Dancers died holding hands after nightmare collision
TWO of the four friends killed when their car was T-boned on a regional Victorian road held hands as they died from internal injuries after spending the day together linedancing.
Elaine Middleton, Claudia Jackson, Tess Ely and Dianne Barr, aged between 64 to 75, were heading home after a line dancing event in St Arnaud when the car was hit in Navarre about 6pm on Saturday.
Hamilton Bootscooters' Linda Rook, who taught the women linedancing for 23 years, told AAP she had lost very close friends and their deaths left a "very big hole".
"We are absolutely devastated. We are just trying to support each other," she said on Sunday.
"We are just going to miss them heaps. They are very dedicated to our linedancing group." Ms Rook said only four of the 12 in their group, who went to the event, drove home last night.
Cynthia Rennolds, who had organised the Cactus Moon Linedancing event, said knew three of the women very well through line dancing and could not believe they were gone.
"To lose four in one foul swoop it is very hard to get your head around," she told AAP on Sunday.
"They are full of fun. Always helped when needed. Fabulous, fabulous women ... just great people who loved their line dancing." She said it was "too soon" to decide whether the annual event would be held again.
Assistant Commissioner Doug Fryer told reporters on Sunday the sight of the driver holding her passenger's hand at the crash scene would "haunt me for some time".
"The elderly women had no chance whatsoever, there was no opportunity to take evasive action," he said.
The women were driving in a Kia Rio on an isolated, clear stretch of road in a 70km/h section when the other car came straight through an intersection in an 80km/h zone, Mr Fryer said.
Four people from a nearby house came out to help before emergency services arrived.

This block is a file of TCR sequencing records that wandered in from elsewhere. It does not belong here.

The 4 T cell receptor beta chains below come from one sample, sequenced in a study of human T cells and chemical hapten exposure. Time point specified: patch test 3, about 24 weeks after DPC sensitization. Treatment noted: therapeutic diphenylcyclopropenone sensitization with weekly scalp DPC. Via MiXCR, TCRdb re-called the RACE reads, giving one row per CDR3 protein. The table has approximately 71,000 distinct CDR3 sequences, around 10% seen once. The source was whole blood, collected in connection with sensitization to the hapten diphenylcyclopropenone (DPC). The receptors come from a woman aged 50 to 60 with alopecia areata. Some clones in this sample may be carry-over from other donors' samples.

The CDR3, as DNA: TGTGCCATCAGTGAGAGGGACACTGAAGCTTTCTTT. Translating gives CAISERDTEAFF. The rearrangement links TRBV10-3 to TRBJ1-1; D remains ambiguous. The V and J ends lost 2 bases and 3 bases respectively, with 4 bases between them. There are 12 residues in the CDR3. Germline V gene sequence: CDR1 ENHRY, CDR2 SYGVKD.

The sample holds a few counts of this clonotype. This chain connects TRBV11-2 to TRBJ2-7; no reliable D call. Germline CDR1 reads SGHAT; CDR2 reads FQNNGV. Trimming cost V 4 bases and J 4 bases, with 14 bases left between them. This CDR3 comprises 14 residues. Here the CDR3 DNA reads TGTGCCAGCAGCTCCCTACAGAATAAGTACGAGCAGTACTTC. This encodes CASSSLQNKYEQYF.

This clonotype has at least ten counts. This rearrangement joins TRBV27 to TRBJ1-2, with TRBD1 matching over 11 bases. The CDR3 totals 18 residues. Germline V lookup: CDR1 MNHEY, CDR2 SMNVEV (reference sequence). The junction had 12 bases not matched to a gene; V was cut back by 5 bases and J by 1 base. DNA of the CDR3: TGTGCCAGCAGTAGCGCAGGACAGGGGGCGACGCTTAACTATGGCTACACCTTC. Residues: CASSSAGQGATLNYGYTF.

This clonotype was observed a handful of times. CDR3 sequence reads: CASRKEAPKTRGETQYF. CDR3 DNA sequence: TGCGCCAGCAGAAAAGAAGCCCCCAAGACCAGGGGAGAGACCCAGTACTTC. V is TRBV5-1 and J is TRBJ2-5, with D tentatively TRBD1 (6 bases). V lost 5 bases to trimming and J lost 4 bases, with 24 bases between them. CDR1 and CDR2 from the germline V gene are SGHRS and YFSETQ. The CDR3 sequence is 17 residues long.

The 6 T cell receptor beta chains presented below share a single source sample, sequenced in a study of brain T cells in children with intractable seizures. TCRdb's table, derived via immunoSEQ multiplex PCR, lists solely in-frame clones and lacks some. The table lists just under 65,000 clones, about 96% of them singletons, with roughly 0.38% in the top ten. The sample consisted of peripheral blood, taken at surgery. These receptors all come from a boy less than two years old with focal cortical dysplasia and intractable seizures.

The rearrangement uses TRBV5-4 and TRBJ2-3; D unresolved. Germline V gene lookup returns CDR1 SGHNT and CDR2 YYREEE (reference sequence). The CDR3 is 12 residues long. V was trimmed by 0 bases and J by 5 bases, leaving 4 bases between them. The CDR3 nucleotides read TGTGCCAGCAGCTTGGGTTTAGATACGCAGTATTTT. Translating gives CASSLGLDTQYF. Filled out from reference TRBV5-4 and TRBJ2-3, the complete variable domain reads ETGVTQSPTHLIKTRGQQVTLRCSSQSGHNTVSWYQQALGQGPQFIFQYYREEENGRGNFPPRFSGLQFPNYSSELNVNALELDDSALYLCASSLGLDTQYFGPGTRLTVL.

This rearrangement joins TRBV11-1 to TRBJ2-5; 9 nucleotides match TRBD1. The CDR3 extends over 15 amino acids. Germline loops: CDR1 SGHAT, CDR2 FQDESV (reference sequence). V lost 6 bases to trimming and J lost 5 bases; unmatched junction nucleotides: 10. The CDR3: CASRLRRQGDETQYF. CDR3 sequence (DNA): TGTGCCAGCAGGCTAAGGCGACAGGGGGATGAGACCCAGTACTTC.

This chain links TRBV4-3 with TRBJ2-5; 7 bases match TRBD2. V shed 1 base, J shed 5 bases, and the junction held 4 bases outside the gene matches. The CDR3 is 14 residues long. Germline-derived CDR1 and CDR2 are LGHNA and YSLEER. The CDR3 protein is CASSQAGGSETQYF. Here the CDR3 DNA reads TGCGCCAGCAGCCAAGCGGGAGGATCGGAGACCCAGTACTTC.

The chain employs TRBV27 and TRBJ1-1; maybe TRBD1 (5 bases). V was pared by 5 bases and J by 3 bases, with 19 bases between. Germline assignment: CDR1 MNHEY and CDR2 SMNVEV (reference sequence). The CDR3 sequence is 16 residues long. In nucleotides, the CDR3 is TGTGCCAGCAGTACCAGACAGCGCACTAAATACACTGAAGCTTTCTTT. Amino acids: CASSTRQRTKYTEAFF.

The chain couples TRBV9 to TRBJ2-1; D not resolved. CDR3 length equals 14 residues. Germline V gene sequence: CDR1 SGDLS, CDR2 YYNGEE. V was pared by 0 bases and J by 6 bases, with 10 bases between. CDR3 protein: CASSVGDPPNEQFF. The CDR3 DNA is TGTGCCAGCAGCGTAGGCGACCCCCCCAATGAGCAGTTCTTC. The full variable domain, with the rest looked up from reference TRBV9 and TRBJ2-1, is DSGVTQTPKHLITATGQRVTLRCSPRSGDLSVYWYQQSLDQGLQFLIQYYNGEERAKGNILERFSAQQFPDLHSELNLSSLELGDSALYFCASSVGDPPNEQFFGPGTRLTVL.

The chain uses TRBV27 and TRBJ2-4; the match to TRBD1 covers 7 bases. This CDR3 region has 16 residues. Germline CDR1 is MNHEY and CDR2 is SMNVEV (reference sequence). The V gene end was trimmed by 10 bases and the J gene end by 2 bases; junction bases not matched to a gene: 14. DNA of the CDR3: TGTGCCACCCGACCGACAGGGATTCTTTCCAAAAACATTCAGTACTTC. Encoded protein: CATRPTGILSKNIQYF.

The 64-year-old woman driving the other car was taken to hospital where she had blood samples taken. She will be interviewed by police.
Victoria's road toll stands 78, with eight people killed on the state's roads since Saturday morning.
Plea for care as eight die on Victoria's roads
Authorities are reeling after a horror weekend on Victoria's roads, with police saying the eight fatalities are a reminder of the "fragility of life". Assistant Commissioner Doug Fryer urged motorists to slow down and take care. "I've never seen anything like those numbers since I've been in this role," he told reporters on Sunday.
"The message if anything is the fragility of life, you've got people driving around in two tons of steel coupled with speed, coupled with complacency." Mr Fryer was speaking at a road safety event with Road Safety Minister Luke Donnellan in Melbourne.
"In April, I say this in an unusual way, we only lost 10 people's lives... that was the best month we've had since we started collecting statistics," Mr Donnellan said.
"This weekend, that just smashed those figures out of the water and just highlighted to us all we need to work together with road safety, we need to take individual responsibility, we need to drive to the conditions." On Sunday morning one driver lost control and went through a farm fence at Heathcote Junction. He died at the scene but his four passengers escaped unhurt. A second driver died when his car left the roadway and struck a tree at Bright on the Great Alpine Road about 10.35pm on Saturday.
The man was alone in the vehicle and died before he could be taken to hospital. On Saturday four women were killed when the car they were in was T-boned by another at Navarre as they were coming home from linedancing. The two women in the front died holding hands and all four women died from internal injuries, Mr Fryer said.
"The sight of the driver holding the passenger's hand as she passed will haunt me for some time," he said.
Earlier on Saturday a 58-year-old man died after his motorcycle collided with a bus and a woman who was a passenger died when the car she was in crashed into an embankment at Dixons Creek.